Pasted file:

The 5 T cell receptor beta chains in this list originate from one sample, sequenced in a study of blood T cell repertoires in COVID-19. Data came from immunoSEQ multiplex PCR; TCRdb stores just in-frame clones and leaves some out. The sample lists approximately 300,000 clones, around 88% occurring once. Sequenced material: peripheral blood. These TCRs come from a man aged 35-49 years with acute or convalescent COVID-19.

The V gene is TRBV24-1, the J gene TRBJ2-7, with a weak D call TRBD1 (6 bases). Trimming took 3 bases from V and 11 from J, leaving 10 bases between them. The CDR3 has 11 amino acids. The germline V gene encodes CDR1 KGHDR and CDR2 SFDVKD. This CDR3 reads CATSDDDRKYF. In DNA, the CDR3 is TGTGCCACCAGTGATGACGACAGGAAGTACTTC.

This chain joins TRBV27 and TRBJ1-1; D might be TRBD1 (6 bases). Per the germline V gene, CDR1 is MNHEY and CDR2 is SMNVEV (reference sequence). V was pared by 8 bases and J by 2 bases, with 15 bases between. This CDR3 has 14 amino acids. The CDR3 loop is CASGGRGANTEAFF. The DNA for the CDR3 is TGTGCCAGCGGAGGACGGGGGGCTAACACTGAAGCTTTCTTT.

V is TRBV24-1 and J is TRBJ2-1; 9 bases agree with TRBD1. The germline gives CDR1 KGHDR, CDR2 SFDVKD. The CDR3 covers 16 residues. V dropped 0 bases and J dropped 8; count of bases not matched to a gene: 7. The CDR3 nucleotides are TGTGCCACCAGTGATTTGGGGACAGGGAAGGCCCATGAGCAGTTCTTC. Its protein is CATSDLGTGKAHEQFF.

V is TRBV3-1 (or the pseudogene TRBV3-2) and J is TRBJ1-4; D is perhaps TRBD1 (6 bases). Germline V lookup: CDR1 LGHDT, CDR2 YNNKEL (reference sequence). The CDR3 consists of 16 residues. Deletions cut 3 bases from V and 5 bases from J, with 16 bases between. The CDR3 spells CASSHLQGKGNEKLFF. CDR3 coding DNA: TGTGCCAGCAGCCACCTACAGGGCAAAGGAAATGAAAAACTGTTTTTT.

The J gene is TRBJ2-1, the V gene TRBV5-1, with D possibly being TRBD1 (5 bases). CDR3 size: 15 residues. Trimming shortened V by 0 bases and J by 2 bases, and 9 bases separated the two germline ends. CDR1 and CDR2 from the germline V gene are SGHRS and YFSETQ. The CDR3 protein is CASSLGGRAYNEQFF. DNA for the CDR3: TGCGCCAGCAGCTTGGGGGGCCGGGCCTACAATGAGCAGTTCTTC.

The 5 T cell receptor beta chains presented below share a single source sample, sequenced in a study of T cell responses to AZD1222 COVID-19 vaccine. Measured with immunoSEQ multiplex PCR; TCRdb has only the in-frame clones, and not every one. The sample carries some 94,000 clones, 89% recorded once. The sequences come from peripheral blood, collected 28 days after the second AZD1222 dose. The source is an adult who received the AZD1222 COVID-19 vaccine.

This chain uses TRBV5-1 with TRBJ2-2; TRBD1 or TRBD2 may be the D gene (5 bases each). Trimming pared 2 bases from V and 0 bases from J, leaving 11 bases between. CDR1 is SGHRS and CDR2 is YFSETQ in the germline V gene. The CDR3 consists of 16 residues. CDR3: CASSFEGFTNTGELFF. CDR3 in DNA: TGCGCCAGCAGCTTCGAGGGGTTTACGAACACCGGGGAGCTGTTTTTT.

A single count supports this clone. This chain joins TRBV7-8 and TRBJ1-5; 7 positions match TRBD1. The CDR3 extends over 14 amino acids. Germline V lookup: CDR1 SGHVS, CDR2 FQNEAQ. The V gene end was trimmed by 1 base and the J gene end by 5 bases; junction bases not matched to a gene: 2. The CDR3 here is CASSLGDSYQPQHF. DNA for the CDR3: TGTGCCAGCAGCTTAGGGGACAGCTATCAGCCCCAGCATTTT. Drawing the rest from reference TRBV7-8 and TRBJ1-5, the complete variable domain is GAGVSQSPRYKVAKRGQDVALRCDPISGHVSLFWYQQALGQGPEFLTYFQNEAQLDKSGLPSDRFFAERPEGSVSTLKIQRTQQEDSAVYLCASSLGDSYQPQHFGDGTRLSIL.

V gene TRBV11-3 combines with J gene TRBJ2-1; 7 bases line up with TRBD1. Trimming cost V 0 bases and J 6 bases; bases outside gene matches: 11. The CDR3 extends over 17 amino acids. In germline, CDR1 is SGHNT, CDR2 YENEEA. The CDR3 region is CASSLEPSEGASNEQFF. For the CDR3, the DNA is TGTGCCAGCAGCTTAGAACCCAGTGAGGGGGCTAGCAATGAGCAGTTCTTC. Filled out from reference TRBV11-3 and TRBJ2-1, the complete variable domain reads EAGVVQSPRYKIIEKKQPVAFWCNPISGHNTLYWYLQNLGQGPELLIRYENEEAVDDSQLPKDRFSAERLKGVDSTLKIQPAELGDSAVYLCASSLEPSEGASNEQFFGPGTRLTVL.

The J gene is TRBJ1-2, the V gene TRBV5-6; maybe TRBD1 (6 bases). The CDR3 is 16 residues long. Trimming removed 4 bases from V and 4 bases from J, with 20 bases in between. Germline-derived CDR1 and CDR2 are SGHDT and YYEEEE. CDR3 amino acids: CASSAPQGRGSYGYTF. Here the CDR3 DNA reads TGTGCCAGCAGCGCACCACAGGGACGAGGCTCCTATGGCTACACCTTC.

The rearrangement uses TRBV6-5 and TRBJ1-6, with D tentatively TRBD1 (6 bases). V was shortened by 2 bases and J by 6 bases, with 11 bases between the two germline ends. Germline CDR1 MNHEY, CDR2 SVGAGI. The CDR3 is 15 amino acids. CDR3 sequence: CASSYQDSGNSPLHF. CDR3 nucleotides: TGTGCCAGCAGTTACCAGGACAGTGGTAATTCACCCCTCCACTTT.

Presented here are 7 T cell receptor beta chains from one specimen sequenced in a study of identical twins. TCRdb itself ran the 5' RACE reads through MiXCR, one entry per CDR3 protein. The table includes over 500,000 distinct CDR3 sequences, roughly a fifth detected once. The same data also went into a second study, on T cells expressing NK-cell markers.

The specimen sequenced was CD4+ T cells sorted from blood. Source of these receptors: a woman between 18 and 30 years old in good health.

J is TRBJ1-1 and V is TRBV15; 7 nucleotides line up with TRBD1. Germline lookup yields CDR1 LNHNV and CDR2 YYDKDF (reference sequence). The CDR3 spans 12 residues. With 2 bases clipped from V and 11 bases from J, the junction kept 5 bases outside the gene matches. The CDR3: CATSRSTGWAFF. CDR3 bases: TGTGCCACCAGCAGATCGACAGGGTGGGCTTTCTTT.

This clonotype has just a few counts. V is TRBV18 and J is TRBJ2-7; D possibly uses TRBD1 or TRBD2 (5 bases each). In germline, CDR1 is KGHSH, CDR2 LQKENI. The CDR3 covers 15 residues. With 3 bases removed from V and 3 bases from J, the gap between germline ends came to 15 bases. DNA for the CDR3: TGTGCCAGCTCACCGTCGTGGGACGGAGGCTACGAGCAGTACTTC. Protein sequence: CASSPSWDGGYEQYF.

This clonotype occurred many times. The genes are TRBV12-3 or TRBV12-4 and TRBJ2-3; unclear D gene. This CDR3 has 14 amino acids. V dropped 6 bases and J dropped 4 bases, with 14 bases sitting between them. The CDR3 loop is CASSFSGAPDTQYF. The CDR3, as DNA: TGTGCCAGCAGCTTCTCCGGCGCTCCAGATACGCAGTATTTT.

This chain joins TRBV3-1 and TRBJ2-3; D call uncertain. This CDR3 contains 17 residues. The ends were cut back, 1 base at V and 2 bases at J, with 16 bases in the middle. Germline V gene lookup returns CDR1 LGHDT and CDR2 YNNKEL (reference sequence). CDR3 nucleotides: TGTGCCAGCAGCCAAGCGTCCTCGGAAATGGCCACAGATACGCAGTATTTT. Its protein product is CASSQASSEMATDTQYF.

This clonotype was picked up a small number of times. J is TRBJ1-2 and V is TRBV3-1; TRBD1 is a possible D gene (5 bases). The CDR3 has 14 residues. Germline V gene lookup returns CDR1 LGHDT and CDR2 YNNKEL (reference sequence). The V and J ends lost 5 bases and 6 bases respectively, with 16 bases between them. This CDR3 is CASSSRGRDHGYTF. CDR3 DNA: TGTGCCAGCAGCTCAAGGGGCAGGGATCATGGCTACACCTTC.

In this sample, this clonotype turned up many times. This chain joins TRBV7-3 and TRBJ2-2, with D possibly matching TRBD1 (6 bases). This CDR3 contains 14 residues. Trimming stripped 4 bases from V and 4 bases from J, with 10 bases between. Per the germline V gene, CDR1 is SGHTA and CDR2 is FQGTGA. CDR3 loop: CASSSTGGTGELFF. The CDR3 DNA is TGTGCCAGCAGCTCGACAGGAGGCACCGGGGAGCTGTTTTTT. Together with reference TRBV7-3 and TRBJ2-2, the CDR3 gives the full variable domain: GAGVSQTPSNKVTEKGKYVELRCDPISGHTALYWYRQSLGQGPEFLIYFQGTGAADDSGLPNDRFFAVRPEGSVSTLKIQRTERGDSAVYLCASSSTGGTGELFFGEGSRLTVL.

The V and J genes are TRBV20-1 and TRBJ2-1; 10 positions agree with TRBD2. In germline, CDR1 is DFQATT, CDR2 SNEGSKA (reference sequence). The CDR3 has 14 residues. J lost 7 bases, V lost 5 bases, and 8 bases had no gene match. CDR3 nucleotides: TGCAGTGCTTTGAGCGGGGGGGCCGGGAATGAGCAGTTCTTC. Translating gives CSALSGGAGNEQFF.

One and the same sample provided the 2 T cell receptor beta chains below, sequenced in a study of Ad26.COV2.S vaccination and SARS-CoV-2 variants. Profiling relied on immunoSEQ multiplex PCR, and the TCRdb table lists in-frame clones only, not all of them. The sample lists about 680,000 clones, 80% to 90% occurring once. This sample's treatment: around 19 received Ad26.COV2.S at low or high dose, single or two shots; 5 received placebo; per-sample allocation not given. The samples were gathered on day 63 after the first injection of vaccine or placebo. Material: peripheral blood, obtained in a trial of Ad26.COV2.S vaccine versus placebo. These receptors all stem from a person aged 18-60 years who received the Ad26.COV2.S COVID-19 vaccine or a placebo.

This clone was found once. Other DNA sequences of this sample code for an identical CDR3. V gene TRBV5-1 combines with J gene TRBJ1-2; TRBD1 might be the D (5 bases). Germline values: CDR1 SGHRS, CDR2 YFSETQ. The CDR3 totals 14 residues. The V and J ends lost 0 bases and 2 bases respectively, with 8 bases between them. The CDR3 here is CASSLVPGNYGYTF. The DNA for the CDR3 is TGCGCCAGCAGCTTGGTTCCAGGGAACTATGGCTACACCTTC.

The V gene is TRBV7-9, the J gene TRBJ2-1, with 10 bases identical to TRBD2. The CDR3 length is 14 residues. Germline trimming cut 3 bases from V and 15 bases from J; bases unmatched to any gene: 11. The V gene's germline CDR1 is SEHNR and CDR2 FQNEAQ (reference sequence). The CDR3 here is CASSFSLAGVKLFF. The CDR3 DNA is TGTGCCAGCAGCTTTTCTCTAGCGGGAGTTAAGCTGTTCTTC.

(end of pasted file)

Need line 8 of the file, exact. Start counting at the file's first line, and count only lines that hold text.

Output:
This chain uses TRBV5-1 with TRBJ2-2; TRBD1 or TRBD2 may be the D gene (5 bases each). Trimming pared 2 bases from V and 0 bases from J, leaving 11 bases between. CDR1 is SGHRS and CDR2 is YFSETQ in the germline V gene. The CDR3 consists of 16 residues. CDR3: CASSFEGFTNTGELFF. CDR3 in DNA: TGCGCCAGCAGCTTCGAGGGGTTTACGAACACCGGGGAGCTGTTTTTT.